2. ^ a b c d e Aland, Kurt; Aland, Barbara (1995). The Text of the New Testament: An Introduction to the Critical Editions and to the Theory and Practice of Modern Textual Criticism. Erroll F. Rhodes (trans.). Grand Rapids: William B. Eerdmans Publishing Company. p. 118. ISBN 978-0-8028-4098-1.
  3. ^ a b c d e Hatch, William Henry Paine (1939). The Principal Uncial Manuscripts of the New Testament. Chicago: Chicago Univervisty Press. p. 122.
  4. ^ a b c d e f Aland, Kurt; Black, Matthew; Martini, Carlo Maria; Metzger, Bruce M.; Wikgren, Allen, eds. (1981). Nestle-Aland Novum Testamentum Graece (26 ed.). Stuttgart: Deutsche Bibelstiftung. ISBN 3-438-051001. (NA26)
  5. ^ a b Streeter, Burnett Hillman (1924). The Four Gospels: A Study of Origins - The Manuscript Traditions, Sources, Authorship, & Dates (1 ed.). Oxford: The MacMillan Company. pp. 77–107.
  6. ^ a b Comfort, Philip Wesley (2005). Encountering the Manuscripts: An Introduction to New Testament Paleography & Textual Criticism. Nashville: Broadman & Holman. pp. 85–86. ISBN 0805431454.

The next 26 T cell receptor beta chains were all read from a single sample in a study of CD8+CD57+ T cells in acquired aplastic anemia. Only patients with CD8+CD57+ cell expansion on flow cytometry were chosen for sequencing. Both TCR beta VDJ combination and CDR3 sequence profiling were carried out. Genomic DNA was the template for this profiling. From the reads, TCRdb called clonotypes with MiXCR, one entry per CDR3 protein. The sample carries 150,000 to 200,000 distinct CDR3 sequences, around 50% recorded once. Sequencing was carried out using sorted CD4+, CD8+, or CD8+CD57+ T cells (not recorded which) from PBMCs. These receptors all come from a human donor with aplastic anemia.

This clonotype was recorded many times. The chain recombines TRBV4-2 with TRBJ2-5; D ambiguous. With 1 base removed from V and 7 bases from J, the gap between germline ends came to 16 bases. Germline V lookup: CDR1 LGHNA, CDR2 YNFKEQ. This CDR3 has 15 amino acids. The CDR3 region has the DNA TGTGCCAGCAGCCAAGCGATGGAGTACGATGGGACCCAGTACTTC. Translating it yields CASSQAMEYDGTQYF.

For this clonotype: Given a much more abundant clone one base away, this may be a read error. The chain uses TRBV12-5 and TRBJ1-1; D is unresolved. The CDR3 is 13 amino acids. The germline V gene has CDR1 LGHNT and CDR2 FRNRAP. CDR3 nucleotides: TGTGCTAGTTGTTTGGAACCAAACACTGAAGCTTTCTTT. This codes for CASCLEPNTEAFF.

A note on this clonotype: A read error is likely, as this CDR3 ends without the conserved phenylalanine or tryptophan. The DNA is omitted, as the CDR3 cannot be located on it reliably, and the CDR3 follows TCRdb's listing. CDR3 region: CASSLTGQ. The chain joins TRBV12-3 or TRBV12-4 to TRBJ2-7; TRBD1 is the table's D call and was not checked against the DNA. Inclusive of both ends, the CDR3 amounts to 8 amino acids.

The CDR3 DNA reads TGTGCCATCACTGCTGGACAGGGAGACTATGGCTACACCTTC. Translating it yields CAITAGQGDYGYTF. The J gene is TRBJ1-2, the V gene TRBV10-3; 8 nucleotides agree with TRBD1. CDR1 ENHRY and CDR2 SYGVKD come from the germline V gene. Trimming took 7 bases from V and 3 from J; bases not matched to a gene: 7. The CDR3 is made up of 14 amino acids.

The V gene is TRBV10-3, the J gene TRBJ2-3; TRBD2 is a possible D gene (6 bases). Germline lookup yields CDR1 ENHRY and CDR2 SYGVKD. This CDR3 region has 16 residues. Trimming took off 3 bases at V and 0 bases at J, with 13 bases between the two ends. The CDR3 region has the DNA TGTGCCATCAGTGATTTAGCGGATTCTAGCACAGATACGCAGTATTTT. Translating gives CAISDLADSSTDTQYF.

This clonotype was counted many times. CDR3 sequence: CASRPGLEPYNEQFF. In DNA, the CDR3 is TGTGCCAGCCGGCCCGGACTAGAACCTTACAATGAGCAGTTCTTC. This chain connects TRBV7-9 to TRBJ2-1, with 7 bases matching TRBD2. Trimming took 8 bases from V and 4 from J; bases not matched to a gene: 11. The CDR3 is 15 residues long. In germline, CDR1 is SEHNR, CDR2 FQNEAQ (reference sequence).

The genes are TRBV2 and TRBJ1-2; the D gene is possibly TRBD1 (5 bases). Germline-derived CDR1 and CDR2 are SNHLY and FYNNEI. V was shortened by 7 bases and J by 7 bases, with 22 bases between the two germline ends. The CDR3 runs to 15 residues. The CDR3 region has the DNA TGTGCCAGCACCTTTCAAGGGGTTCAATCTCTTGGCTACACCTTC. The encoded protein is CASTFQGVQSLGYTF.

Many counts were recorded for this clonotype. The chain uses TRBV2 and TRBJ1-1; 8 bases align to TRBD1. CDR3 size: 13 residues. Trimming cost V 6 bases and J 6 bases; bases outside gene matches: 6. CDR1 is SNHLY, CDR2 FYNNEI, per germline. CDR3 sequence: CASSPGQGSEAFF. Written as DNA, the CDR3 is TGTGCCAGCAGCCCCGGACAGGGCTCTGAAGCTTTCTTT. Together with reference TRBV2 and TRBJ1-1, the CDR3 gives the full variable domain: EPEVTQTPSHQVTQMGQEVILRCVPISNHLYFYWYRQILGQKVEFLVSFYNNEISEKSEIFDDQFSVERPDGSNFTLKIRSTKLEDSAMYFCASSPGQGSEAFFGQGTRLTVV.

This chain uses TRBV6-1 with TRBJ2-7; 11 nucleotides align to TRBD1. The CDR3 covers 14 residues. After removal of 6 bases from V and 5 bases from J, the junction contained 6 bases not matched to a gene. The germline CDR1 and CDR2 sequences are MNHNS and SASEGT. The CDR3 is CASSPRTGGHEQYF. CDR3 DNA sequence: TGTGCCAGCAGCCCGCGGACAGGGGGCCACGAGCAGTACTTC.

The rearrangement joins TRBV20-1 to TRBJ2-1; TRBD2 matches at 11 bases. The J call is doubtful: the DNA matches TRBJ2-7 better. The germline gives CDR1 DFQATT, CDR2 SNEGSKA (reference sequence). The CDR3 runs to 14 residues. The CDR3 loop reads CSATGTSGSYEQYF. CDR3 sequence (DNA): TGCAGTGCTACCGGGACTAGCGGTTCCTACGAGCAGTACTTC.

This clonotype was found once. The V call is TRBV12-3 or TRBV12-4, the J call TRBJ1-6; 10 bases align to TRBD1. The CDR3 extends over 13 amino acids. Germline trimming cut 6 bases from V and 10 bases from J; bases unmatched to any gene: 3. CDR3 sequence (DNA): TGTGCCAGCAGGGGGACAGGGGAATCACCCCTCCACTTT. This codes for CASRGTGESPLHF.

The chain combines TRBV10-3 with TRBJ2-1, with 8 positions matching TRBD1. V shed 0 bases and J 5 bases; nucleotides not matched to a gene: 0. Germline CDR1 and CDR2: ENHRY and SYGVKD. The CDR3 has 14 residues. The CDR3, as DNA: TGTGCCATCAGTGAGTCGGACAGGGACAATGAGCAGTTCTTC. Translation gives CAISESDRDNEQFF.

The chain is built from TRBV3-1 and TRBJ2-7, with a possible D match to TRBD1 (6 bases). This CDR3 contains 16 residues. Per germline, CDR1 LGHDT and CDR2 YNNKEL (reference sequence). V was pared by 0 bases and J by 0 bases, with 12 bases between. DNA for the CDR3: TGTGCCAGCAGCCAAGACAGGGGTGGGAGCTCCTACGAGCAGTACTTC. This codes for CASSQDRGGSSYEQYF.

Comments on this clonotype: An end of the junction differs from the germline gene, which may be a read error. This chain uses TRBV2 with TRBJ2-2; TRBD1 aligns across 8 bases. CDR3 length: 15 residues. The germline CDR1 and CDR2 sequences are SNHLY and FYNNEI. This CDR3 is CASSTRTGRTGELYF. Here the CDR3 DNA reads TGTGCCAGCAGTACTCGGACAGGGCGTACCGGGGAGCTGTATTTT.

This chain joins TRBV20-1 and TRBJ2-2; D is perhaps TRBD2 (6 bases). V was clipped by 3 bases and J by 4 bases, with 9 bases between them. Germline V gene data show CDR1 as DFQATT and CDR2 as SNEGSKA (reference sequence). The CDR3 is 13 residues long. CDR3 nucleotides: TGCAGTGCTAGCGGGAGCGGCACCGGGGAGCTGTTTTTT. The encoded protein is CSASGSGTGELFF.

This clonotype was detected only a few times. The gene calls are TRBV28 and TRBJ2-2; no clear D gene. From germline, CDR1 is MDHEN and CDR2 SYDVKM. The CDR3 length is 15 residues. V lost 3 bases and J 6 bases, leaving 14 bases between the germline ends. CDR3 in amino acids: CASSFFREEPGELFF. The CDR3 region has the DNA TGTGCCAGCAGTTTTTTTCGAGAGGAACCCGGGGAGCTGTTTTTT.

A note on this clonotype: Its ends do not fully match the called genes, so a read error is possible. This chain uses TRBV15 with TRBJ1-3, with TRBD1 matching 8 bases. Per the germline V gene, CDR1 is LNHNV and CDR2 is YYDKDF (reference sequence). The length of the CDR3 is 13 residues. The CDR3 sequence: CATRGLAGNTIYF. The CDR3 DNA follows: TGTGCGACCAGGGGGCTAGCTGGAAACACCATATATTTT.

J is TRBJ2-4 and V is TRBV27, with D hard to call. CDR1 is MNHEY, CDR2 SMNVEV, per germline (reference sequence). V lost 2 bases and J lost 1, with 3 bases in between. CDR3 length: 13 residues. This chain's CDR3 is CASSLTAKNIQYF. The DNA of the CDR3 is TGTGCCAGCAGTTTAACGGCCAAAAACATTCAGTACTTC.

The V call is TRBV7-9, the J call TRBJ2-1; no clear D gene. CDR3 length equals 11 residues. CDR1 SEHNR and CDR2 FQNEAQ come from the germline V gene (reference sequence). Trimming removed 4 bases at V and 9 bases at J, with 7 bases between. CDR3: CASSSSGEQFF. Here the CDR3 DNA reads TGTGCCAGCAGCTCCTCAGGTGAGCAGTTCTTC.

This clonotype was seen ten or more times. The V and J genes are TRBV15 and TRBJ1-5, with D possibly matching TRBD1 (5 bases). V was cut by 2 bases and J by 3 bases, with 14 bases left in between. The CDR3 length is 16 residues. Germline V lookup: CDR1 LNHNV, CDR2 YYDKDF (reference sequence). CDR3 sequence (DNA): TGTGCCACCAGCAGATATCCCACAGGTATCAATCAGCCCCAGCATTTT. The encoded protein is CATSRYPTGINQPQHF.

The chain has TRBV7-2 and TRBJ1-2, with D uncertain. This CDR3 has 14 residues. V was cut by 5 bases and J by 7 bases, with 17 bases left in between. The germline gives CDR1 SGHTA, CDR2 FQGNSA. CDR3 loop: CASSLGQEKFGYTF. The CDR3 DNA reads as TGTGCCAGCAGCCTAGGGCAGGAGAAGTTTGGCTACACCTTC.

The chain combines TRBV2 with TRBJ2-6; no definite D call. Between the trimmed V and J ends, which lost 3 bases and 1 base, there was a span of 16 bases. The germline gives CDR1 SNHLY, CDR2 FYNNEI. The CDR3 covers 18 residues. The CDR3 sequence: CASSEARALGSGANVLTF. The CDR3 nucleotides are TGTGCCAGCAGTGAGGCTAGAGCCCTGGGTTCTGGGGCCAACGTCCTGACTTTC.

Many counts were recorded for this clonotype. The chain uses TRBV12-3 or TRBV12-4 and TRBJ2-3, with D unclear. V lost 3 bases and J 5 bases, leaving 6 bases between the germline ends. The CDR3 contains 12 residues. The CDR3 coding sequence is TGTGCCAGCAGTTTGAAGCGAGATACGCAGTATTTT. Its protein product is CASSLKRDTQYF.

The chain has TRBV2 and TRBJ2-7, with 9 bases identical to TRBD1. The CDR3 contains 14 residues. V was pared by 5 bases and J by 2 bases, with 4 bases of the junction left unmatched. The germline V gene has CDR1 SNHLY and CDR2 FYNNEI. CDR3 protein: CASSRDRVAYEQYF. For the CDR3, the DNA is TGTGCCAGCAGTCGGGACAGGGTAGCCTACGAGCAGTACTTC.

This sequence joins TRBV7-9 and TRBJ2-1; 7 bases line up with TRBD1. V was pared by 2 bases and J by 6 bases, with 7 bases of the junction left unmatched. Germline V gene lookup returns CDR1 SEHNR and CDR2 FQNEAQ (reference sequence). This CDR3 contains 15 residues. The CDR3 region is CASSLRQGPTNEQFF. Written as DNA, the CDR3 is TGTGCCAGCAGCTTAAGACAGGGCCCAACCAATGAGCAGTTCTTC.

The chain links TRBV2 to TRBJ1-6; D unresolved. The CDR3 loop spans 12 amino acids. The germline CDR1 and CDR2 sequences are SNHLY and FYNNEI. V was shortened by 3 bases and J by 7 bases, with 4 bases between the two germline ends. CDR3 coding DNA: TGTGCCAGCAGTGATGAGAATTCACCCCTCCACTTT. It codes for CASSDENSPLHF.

7. ^ Lake, Kirsopp; New, Silva; Blake, Robert (1928). "The Caesarean text of the Gospel of Mark". Harvard Theological Review. 21 (4): 207–404. doi:10.1017/S0017816000032843. S2CID 162516003.
  8. ^ Stephen C. Carlson, The Origins of the Caesarean Text (SBL 2004), p. 1
  9. ^ Mullen, Roderic L.; Crisp, Simon; Parker, David C., eds. (2007). The Gospel According to John in the Byzantine Tradition. Stuttgart: Deutsche Bibelgeseellschaft. p. V. ISBN 978-1598563078.
  10. ^ a b c d e Aland, Kurt; Black, Matthew; Martini, Carlo Maria; Metzger, Bruce Manning; Wikgren, Allen, eds. (1983). The Greek New Testament (3rd ed.). Stuttgart: United Bible Societies. ISBN 9783438051103. (UBS3)
  11. ^ Beermann, Gustav; Gregory, Caspar René, eds. (1913). Die Koridethi-Evangelien (in German). Leipzig: J. C. Hinrichs.
  12. ^ Gregory, Caspar René (1900). Textkritik des Neuen Testaments. Vol. 1. Leipzig: J.C. Hinrichs. p. 257. (as 1360)
  13. ^ "Liste Handschriften". Münster: Institute for New Testament Textual Research. Retrieved 16 March 2013.

Further reading[edit]

External links[edit]